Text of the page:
David king over Judah. David and his men now set out for Hebron under divine direction (2 Sam. 2:1-4). There they were cordially welcomed, and he was at once anointed as king. He was now about thirty years of age.

But his title to the throne was not undisputed. Abner took Ish-bosheth, Saul's only remaining son, over the Jordan to Mahanaim, and there crowned him as king. Then began a civil war in Israel. The first encounter between the two opposing armies, led on the one side by Abner, and on the other by Joab, took place at the pool of Gibeon. It resulted in the defeat of Abner. Other encounters, however, between Israel and Judah followed (2 Sam. 3:1, 5), but still success was on the side of David. For the space of seven and a half years David reigned in Hebron. Abner now sided with David, and sought to promote his advancement; but was treacherously put to death by Joab in revenge for his having slain his brother Asahel at Gibeon (3:22-39). This was greatly to David's regret. He mourned for the death of Abner. Shortly after this Ish-bosheth was also treacherously put to death by two Canaanites of Beeroth; and there being now no rival, David was anointed king over all Israel (4:1-12).

David king over all Israel (2 Sam. 5:1-5; 1 Chr. 11:1-3). The elders of Israel now repaired to Hebron and offered allegiance to David in name of all the people, among whom the greatest enthusiasm prevailed. He was anointed king over all Israel, and sought out a new seat of government, more suitable than Hebron, as the capital of his empire. At this time there was a Jebusite fortress, "the stronghold", on the hill of Zion, called also Jebus. This David took from the Jebusites, and made it Israel's capital, and established here his residence, and afterwards built for himself a palace by the aid of Tyrian tradesmen. The Philistines, who had for some time observed a kind of truce, now made war against David; but were defeated in battle at a place afterwards called, in remembrance of the victory, Baal-perazim. Again they invaded the land, and were a second time routed by him. He thus delivered Israel from their enemies.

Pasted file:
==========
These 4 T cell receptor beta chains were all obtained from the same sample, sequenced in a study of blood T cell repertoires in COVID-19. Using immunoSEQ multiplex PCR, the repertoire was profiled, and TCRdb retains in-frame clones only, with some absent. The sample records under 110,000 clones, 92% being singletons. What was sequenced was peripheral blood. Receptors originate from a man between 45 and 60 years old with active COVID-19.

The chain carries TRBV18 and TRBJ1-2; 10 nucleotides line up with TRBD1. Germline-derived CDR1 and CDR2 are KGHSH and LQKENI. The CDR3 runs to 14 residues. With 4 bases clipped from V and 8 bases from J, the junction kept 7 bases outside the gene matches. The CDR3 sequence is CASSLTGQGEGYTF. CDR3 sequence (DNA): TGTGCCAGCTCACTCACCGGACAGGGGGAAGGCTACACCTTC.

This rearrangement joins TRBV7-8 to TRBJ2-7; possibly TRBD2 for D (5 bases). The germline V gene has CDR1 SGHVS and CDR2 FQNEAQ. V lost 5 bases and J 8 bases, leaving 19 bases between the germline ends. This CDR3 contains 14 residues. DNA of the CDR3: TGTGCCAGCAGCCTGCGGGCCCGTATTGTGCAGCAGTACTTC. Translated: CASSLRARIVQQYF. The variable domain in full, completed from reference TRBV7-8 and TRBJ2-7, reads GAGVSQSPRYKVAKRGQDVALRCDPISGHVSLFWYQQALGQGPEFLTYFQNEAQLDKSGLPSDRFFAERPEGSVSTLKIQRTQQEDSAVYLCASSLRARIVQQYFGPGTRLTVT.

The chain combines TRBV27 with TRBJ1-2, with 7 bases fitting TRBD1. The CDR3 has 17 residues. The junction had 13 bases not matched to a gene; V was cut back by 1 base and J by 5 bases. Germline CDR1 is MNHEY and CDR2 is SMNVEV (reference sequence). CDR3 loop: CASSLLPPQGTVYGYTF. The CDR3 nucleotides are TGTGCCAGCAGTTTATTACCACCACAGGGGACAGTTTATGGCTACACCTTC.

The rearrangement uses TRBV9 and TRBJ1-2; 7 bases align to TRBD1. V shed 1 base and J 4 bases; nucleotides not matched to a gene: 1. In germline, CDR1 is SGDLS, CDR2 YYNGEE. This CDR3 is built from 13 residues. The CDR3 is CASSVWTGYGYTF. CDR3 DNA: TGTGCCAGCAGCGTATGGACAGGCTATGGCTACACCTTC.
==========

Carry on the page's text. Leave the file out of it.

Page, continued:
David now resolved to bring up the ark of the covenant to his new capital (2 Sam. 6). It was in the house of Abinadab at Kirjath-jearim, about 7 miles from Jerusalem, where it had been for many years, from the time when the Philistines had sent it home (1 Sam. 6; 7). In consequence of the death of Uzzah (for it was a divine ordinance that only the Levites should handle the ark, Num. 4), who had put forth his hand to steady the ark when the cart in which it was being conveyed shook by reason of the roughness of the road, David stayed the procession, and conveyed the ark into the house of Obed-edom, a Philistine from Gath. After three months David brought the ark from the house of Obed-edom up to Jerusalem. Comp. Ps. 24. Here it was placed in a new tent or tabernacle which David erected for the purpose. About seventy years had passed since it had stood in the tabernacle at Shiloh. The old tabernacle was now at Gibeah, at which Zadok ministered. David now (1 Chr. 16) carefully set in order all the ritual of divine worship at Jerusalem, along with Abiathar the high priest. A new religious era began. The service of praise was for the first time introduced into public worship. Zion became henceforth "God's holy hill."

David's wars. David now entered on a series of conquests which greatly extended and strengthened his kingdom (2 Sam. 8). In a few years the whole territory from the Euphrates to the river of Egypt, and from Gaza on the west to Thapsacus on the east, was under his sway (2 Sam. 8:3-13; 10).

David's fall. He had now reached the height of his glory. He ruled over a vast empire, and his capital was enriched with the spoils of many lands. But in the midst of all this success he fell, and his character became stained with the sin of adultery (2 Sam. 11:2-27). It has been noted as characteristic of the Bible that while his military triumphs are recorded in a few verses, the sad story of his fall is given in detail, a story full of warning, and therefore recorded. This crime, in the attempt to conceal it, led to anoter. He was guilty of murder. Uriah, whom he had foully wronged, an officer of the Gibborim, the corps of heros (23:39), was, by his order, "set in the front of the hottest battle" at the siege of Rabbah, in order that he might be put to death. Nathan the prophet (2 Sam. 7:1-17; 12:1-23) was sent by God to bring home his crimes to the conscience of the guilty monarch. He became a true penitent. He bitterly bewailed his sins before God. The thirty-second and fifty-first Psalms reveal the deep struggles of his soul, and his spiritual recovery.

Bathsheba became his wife after Uriah's death. Her first-born son died, according to the word of the prophet. She gave birth to a second son, whom David called Solomon, and who ultimately succeeded him on the throne (2 Sam. 12:24, 25).